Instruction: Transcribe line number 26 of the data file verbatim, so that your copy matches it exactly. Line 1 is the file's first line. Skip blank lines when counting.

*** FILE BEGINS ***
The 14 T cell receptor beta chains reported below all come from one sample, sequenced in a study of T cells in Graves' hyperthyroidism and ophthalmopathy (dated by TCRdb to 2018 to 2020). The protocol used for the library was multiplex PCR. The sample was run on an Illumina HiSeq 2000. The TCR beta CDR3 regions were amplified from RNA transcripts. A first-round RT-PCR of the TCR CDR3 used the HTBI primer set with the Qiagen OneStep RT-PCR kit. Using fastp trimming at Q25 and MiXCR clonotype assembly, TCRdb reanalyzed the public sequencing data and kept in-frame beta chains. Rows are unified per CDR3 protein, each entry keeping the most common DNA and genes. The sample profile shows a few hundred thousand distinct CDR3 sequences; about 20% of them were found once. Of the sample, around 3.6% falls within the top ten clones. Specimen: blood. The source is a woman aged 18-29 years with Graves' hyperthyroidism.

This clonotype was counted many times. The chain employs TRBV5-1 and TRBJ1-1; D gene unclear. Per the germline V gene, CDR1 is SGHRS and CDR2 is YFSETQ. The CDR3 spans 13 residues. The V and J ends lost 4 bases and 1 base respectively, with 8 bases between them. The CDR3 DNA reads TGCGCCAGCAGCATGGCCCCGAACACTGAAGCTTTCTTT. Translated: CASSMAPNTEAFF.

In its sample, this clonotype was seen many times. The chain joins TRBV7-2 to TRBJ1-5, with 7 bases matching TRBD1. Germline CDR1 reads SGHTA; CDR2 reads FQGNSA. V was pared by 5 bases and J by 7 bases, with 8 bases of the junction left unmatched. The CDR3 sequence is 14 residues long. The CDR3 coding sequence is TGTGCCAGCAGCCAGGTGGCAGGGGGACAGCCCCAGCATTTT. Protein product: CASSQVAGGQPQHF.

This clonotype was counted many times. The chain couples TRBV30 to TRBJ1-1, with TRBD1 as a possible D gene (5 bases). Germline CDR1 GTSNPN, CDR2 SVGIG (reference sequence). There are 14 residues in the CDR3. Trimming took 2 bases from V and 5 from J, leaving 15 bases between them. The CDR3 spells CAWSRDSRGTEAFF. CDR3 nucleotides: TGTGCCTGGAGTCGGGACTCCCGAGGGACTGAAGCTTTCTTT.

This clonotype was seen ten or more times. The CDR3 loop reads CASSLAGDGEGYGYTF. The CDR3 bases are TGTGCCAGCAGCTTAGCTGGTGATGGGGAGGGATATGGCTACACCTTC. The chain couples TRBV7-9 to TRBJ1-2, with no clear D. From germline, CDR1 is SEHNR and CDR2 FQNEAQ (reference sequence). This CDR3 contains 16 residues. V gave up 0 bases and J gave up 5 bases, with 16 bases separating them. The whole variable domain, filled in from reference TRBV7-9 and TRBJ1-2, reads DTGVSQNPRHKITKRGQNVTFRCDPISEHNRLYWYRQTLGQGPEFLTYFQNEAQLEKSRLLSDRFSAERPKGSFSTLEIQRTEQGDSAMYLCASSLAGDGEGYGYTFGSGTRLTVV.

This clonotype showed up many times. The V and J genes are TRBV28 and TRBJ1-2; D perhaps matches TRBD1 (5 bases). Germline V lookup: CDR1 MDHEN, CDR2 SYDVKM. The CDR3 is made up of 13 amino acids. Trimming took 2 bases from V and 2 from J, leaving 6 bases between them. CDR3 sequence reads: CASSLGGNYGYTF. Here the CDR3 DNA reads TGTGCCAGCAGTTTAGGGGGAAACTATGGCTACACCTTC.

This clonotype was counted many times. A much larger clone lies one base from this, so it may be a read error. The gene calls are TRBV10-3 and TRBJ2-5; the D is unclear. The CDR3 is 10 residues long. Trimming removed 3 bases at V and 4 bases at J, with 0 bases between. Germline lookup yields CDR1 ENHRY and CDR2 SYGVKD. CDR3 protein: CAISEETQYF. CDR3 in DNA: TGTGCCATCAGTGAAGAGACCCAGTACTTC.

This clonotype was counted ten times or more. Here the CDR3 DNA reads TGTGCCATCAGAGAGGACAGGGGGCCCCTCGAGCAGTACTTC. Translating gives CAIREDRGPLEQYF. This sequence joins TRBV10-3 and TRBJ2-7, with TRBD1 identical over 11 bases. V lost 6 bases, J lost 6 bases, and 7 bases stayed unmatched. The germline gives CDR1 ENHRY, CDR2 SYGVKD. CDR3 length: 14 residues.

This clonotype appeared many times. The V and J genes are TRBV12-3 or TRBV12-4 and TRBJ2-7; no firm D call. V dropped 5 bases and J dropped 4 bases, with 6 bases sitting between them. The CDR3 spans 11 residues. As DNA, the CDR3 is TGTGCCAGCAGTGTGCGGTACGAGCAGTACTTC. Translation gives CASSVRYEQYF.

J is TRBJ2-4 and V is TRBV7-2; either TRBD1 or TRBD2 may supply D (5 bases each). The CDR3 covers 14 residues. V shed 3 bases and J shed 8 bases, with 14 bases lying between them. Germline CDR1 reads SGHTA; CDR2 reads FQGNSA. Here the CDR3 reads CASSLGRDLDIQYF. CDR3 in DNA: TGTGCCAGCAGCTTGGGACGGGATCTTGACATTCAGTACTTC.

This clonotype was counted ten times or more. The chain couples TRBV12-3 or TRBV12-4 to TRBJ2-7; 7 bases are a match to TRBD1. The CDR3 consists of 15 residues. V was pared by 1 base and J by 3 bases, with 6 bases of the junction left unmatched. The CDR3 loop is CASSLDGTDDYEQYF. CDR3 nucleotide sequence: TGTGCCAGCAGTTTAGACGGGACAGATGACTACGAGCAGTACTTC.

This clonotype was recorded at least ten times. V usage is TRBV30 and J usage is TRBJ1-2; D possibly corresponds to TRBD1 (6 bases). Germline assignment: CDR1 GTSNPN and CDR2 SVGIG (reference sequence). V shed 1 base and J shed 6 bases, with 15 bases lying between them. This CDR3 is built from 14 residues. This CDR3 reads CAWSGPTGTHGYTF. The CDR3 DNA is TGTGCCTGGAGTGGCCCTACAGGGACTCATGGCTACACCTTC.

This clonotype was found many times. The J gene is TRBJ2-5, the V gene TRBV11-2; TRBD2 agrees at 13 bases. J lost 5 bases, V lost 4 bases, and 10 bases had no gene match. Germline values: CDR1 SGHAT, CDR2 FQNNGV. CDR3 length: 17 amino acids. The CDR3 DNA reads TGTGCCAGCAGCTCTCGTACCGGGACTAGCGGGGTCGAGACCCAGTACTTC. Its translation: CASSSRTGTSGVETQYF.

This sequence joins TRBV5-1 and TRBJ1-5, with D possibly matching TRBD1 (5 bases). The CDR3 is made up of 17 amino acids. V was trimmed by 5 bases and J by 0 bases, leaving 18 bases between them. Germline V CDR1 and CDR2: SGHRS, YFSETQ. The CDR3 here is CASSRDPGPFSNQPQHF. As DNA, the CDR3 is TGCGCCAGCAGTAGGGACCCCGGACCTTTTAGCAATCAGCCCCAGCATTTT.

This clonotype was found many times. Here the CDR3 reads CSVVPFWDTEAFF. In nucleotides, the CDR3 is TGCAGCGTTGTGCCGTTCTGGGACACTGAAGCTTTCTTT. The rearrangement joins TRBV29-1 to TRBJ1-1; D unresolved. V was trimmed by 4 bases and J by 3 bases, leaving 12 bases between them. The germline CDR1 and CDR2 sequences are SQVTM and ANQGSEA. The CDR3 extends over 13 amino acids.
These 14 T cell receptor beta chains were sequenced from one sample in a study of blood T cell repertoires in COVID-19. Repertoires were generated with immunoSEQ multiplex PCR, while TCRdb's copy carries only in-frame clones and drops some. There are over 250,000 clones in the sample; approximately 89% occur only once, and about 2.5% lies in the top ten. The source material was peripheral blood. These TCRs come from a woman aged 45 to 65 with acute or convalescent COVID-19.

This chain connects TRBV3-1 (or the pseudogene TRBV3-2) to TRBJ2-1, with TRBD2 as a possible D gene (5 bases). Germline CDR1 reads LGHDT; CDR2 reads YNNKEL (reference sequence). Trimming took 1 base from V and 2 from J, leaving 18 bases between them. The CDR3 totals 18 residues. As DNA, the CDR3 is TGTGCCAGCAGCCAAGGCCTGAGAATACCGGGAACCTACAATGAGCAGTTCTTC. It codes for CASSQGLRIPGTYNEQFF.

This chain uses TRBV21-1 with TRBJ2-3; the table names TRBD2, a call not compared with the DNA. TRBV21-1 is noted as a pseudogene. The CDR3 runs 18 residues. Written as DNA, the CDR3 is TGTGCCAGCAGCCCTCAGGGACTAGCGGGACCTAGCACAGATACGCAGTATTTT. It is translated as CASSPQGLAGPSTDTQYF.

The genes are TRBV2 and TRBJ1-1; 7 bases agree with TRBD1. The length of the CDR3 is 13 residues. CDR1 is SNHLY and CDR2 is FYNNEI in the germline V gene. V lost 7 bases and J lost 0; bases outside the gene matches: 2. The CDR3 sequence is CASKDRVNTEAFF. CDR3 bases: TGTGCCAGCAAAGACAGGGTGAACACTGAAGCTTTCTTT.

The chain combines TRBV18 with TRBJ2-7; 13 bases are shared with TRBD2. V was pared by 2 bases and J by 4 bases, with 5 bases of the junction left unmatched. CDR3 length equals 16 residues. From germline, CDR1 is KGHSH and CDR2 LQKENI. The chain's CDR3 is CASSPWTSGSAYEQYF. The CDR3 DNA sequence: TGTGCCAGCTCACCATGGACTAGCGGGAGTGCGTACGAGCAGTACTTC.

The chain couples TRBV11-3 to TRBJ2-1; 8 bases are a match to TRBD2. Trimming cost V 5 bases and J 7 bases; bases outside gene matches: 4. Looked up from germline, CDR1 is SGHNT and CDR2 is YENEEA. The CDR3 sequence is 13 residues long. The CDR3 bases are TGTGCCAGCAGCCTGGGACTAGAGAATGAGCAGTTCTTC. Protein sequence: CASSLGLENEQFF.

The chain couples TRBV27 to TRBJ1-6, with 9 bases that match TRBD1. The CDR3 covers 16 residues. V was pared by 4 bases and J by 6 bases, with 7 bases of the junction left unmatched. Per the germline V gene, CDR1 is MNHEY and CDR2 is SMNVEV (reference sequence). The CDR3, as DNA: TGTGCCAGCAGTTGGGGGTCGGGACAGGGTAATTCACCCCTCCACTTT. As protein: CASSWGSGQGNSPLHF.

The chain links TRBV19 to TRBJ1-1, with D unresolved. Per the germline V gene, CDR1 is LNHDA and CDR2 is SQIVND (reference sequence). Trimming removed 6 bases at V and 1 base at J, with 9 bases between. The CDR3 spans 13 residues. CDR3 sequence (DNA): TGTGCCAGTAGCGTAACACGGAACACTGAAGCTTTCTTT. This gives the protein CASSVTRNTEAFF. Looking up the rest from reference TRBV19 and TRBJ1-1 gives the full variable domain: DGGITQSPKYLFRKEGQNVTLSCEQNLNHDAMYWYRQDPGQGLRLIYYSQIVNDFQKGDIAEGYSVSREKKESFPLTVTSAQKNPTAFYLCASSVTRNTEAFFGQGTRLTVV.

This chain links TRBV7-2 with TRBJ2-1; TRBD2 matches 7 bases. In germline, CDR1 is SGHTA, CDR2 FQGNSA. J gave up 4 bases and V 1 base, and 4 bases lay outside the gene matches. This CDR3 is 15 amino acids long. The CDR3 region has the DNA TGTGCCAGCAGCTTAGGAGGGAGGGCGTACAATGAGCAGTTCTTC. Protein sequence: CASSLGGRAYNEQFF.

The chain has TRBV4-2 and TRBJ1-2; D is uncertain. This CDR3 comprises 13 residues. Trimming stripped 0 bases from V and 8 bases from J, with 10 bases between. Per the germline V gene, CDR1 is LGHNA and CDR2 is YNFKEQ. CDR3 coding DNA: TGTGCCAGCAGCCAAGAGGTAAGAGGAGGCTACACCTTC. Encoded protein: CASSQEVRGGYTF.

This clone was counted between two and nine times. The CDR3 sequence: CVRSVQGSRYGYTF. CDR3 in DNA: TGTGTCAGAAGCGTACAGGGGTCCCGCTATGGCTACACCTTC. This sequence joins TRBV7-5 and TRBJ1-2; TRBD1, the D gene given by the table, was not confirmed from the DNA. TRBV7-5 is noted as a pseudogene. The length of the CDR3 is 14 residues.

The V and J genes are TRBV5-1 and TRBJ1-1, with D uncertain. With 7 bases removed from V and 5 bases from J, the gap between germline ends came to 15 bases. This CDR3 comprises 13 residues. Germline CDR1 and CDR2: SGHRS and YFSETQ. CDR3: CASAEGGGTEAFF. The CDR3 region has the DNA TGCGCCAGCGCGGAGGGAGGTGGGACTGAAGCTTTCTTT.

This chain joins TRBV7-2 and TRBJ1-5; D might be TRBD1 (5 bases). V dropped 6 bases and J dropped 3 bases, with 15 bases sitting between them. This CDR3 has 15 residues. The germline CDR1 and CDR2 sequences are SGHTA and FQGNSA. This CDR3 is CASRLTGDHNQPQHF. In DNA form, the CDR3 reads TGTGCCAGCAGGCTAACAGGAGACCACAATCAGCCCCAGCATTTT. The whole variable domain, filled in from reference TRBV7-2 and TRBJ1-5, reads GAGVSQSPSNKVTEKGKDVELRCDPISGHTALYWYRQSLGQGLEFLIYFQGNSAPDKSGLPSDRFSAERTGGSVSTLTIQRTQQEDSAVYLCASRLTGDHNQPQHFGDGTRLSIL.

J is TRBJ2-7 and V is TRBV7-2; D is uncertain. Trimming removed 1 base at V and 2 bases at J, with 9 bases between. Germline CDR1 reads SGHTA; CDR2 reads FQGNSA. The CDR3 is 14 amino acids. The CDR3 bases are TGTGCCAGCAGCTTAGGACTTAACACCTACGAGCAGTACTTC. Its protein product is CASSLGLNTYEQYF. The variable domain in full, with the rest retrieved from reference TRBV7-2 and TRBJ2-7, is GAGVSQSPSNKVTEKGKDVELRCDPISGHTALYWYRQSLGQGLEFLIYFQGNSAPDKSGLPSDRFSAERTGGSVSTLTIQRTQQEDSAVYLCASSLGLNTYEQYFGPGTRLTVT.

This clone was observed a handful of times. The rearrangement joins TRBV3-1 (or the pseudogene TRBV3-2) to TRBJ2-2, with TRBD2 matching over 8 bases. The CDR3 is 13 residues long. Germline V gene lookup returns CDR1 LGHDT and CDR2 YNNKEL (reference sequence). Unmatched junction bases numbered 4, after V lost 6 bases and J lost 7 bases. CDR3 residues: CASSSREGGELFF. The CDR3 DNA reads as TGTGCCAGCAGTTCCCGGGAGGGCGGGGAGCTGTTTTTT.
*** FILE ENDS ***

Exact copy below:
This clone was counted between two and nine times. The CDR3 sequence: CVRSVQGSRYGYTF. CDR3 in DNA: TGTGTCAGAAGCGTACAGGGGTCCCGCTATGGCTACACCTTC. This sequence joins TRBV7-5 and TRBJ1-2; TRBD1, the D gene given by the table, was not confirmed from the DNA. TRBV7-5 is noted as a pseudogene. The length of the CDR3 is 14 residues.